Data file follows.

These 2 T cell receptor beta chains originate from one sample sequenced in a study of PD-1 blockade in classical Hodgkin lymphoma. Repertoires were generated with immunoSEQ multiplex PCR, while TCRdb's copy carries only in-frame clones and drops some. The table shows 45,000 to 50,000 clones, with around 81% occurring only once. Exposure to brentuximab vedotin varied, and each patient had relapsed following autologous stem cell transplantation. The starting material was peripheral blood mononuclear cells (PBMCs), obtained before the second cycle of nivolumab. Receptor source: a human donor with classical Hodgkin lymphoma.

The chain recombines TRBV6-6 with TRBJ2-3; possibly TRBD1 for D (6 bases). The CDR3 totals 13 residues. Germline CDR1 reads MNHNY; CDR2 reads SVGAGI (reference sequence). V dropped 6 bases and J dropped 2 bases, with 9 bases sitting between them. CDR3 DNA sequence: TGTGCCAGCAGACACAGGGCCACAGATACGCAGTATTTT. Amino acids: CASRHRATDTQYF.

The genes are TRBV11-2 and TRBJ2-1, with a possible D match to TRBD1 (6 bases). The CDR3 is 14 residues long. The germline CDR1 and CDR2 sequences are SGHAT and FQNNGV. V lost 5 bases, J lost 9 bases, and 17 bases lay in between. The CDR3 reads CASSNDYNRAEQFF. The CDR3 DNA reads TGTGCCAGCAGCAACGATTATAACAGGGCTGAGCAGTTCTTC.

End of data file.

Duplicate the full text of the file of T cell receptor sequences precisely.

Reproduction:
These 2 T cell receptor beta chains originate from one sample sequenced in a study of PD-1 blockade in classical Hodgkin lymphoma. Repertoires were generated with immunoSEQ multiplex PCR, while TCRdb's copy carries only in-frame clones and drops some. The table shows 45,000 to 50,000 clones, with around 81% occurring only once. Exposure to brentuximab vedotin varied, and each patient had relapsed following autologous stem cell transplantation. The starting material was peripheral blood mononuclear cells (PBMCs), obtained before the second cycle of nivolumab. Receptor source: a human donor with classical Hodgkin lymphoma.

The chain recombines TRBV6-6 with TRBJ2-3; possibly TRBD1 for D (6 bases). The CDR3 totals 13 residues. Germline CDR1 reads MNHNY; CDR2 reads SVGAGI (reference sequence). V dropped 6 bases and J dropped 2 bases, with 9 bases sitting between them. CDR3 DNA sequence: TGTGCCAGCAGACACAGGGCCACAGATACGCAGTATTTT. Amino acids: CASRHRATDTQYF.

The genes are TRBV11-2 and TRBJ2-1, with a possible D match to TRBD1 (6 bases). The CDR3 is 14 residues long. The germline CDR1 and CDR2 sequences are SGHAT and FQNNGV. V lost 5 bases, J lost 9 bases, and 17 bases lay in between. The CDR3 reads CASSNDYNRAEQFF. The CDR3 DNA reads TGTGCCAGCAGCAACGATTATAACAGGGCTGAGCAGTTCTTC.